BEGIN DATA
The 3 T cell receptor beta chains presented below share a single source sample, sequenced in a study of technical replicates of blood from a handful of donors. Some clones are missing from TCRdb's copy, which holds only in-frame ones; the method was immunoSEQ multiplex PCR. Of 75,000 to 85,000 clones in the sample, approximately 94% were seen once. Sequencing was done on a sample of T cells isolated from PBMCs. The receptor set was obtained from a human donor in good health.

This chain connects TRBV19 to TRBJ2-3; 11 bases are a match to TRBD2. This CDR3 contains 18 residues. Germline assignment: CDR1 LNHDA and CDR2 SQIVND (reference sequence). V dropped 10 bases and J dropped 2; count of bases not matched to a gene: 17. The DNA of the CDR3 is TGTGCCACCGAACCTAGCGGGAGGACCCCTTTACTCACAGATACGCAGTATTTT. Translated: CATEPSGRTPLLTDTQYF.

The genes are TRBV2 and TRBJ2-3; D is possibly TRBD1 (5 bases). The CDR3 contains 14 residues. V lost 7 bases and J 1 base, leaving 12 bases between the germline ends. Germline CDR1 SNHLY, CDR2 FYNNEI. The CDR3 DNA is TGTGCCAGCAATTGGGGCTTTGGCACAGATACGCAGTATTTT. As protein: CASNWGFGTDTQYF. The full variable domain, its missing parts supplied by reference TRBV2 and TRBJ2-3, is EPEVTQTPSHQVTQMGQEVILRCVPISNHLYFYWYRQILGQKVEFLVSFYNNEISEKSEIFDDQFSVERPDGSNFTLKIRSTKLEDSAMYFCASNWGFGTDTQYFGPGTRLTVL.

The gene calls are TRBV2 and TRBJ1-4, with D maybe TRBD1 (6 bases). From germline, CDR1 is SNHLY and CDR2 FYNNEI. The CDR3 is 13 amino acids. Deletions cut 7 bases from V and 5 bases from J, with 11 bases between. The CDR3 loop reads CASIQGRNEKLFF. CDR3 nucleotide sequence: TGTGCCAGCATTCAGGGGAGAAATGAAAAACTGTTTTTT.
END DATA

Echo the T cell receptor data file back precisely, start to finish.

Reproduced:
The 3 T cell receptor beta chains presented below share a single source sample, sequenced in a study of technical replicates of blood from a handful of donors. Some clones are missing from TCRdb's copy, which holds only in-frame ones; the method was immunoSEQ multiplex PCR. Of 75,000 to 85,000 clones in the sample, approximately 94% were seen once. Sequencing was done on a sample of T cells isolated from PBMCs. The receptor set was obtained from a human donor in good health.

This chain connects TRBV19 to TRBJ2-3; 11 bases are a match to TRBD2. This CDR3 contains 18 residues. Germline assignment: CDR1 LNHDA and CDR2 SQIVND (reference sequence). V dropped 10 bases and J dropped 2; count of bases not matched to a gene: 17. The DNA of the CDR3 is TGTGCCACCGAACCTAGCGGGAGGACCCCTTTACTCACAGATACGCAGTATTTT. Translated: CATEPSGRTPLLTDTQYF.

The genes are TRBV2 and TRBJ2-3; D is possibly TRBD1 (5 bases). The CDR3 contains 14 residues. V lost 7 bases and J 1 base, leaving 12 bases between the germline ends. Germline CDR1 SNHLY, CDR2 FYNNEI. The CDR3 DNA is TGTGCCAGCAATTGGGGCTTTGGCACAGATACGCAGTATTTT. As protein: CASNWGFGTDTQYF. The full variable domain, its missing parts supplied by reference TRBV2 and TRBJ2-3, is EPEVTQTPSHQVTQMGQEVILRCVPISNHLYFYWYRQILGQKVEFLVSFYNNEISEKSEIFDDQFSVERPDGSNFTLKIRSTKLEDSAMYFCASNWGFGTDTQYFGPGTRLTVL.

The gene calls are TRBV2 and TRBJ1-4, with D maybe TRBD1 (6 bases). From germline, CDR1 is SNHLY and CDR2 FYNNEI. The CDR3 is 13 amino acids. Deletions cut 7 bases from V and 5 bases from J, with 11 bases between. The CDR3 loop reads CASIQGRNEKLFF. CDR3 nucleotide sequence: TGTGCCAGCATTCAGGGGAGAAATGAAAAACTGTTTTTT.